January 18, 2022

Overboarding: State Street Wants More Governance & Disclosure

Dave blogged last week about State Street Global Advisors’ 2022 priorities. SSGA’s expectations on climate disclosures, climate transition plans, board & workforce diversity, human capital management, and human rights disclosures & practices are rightfully getting a lot of attention – but if you’re of the view that corporate governance is the linchpin that holds E&S together, then the asset manager’s updated guidance on director time commitments is also something to pay attention to.

The guidance notes that S&P 500 boards averaged more than 9 formal meetings during 2021 – a 25% increase over 2020 – in light of intensifying challenges & oversight expectations. This means that it’s more important than ever for boards to manage their directors’ time commitments. SSGA has updated its overboarding guidelines to emphasize that Nominating Committees are in the best position to establish, enforce & disclose corporate policies that support director effectiveness.

Starting in March 2022, for non-NEO directors who hold what SSGA deems to be “excessive commitments,” the stewardship team may consider waiving the typical policy to vote “against” the overboarded director. SSGA will consider voting in support of the director if the company publicly discloses its overboarding policy (which may be in corporate governance guidelines, the proxy statement, or on the company website) – and the policy includes:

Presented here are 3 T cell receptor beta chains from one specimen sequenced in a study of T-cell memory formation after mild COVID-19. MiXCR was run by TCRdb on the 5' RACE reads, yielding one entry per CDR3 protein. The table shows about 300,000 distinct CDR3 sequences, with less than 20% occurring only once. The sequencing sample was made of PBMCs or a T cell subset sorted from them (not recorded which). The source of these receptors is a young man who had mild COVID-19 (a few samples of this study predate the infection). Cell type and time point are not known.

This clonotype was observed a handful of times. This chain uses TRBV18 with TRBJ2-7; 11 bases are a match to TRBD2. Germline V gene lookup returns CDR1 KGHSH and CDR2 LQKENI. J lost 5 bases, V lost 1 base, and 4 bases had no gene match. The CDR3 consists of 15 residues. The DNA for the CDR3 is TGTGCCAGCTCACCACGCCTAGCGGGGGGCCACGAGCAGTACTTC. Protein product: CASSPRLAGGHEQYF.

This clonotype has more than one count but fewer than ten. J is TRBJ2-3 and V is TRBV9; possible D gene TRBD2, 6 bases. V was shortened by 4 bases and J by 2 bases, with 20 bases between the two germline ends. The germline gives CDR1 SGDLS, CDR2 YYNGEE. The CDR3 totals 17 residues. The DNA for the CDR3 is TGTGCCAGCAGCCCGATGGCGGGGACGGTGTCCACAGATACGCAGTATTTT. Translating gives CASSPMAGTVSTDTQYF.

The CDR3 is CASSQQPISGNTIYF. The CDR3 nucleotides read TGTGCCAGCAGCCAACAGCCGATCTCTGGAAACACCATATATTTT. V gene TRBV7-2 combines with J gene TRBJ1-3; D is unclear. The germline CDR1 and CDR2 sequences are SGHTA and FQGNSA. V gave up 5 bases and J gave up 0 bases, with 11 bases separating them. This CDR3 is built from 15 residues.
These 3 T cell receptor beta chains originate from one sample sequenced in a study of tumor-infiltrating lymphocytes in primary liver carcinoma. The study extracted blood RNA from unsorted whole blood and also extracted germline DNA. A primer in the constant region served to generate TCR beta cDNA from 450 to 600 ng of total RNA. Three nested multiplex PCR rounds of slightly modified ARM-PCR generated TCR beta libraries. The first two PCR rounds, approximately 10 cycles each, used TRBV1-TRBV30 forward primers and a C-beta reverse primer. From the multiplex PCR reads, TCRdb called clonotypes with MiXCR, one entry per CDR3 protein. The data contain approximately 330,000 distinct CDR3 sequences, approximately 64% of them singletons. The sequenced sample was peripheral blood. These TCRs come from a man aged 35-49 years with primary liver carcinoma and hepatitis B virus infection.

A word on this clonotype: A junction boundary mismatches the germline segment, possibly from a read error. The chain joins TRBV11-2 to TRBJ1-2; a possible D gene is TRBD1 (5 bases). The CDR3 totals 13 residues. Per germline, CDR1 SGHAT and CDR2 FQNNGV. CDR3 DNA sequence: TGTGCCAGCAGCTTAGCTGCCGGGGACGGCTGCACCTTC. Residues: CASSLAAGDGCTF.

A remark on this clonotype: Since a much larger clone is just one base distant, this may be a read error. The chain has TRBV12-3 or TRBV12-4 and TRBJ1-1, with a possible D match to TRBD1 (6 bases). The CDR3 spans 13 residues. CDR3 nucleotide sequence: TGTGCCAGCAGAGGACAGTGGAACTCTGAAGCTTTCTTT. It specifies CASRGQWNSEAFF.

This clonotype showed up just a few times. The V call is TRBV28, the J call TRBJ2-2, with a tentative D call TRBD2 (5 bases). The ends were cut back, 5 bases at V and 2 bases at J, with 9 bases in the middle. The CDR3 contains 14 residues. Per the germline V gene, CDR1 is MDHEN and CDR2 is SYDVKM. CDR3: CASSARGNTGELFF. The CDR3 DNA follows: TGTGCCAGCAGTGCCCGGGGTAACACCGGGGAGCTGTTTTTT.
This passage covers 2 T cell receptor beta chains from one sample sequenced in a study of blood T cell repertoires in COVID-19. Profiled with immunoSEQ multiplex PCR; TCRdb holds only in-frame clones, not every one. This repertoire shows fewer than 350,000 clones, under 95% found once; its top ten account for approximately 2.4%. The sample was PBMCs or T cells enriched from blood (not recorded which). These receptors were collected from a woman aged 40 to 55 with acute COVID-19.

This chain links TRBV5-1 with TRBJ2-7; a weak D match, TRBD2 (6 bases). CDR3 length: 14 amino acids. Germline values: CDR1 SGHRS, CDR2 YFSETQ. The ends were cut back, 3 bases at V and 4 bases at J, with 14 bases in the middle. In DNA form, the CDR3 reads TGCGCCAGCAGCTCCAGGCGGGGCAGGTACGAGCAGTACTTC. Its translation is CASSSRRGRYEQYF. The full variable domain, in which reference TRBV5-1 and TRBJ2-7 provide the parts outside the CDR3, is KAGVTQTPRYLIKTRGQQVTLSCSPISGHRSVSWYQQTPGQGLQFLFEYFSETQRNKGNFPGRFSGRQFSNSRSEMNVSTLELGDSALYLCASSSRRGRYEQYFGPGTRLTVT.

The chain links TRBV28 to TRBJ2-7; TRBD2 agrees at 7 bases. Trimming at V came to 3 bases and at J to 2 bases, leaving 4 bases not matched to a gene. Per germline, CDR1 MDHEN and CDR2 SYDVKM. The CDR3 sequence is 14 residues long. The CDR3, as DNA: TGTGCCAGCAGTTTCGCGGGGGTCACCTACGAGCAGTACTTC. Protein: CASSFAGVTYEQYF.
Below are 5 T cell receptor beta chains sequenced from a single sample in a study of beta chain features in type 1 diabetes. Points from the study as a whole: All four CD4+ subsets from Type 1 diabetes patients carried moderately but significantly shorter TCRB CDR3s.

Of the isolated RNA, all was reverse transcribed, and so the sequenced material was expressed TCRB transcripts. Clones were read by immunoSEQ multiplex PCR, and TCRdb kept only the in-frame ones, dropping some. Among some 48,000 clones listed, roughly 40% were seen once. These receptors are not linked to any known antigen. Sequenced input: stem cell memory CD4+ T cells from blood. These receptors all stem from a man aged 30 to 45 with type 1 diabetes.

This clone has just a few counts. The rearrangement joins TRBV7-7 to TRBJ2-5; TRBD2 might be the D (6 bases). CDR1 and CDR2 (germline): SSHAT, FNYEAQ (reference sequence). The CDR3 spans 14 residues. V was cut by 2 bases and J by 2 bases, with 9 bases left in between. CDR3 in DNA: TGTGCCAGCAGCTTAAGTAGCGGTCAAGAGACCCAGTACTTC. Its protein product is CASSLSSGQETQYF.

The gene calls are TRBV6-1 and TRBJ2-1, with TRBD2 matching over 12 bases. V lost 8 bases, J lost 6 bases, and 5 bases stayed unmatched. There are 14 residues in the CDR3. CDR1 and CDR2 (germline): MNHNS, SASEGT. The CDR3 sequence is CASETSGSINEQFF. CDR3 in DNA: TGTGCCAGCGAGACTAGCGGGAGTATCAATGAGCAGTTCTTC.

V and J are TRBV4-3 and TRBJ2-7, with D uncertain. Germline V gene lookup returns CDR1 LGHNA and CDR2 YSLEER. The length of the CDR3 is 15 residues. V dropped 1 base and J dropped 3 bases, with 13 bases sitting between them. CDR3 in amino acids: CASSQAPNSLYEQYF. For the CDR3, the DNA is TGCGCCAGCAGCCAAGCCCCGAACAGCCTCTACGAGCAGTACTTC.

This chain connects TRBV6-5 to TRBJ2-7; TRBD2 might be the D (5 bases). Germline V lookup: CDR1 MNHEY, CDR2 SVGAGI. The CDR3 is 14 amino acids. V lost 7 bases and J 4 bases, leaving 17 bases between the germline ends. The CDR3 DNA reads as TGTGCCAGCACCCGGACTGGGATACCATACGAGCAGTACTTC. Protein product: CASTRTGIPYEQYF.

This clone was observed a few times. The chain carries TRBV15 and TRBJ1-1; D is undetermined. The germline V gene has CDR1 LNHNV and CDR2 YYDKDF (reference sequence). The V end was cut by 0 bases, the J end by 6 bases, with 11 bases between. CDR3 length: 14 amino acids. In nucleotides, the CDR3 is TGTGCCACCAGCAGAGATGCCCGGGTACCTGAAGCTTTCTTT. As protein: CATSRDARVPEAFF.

– A numerical limit on public company board seats a director can serve on (which cannot exceed SSGA’s policy by more than one seat)

– Consideration of public company board leadership positions (e.g., Committee Chair)

– Affirmation that all directors are currently compliant with the company policy

– Description of an annual policy review process undertaken by the Nominating Committee to evaluate outside director time commitments

As a reminder, SSGA’s “standard” policy is to vote against:

– Non-executive board chairs or lead independent directors who sit on more than 3 public company boards

– Director nominees who sit on more than 4 public company boards

– NEOs of a public company who sit on more than 2 public company boards

The new disclosure waiver policy applies only to the first two categories – i.e., directors who are not NEOs. If you want to utilize the waiver, the SSGA team asks companies to share their publicly disclosed director commitment policy (including primary source materials), or intention to establish such a policy in 2022 with our team via email at If a director is imminently leaving a board and the departure is disclosed in a written, time-bound and publicly available manner, SSGA may also consider waiving its withhold vote.

SSGA also points out that in addition to service on mutual fund boards and UK investment trusts not counting towards the overboarding total, service on a SPAC board won’t be considered when evaluating directors for excessive commitments. However, SSGA does expect these roles to be considered by Nominating Committees when evaluating director time commitments.

Liz Dunshee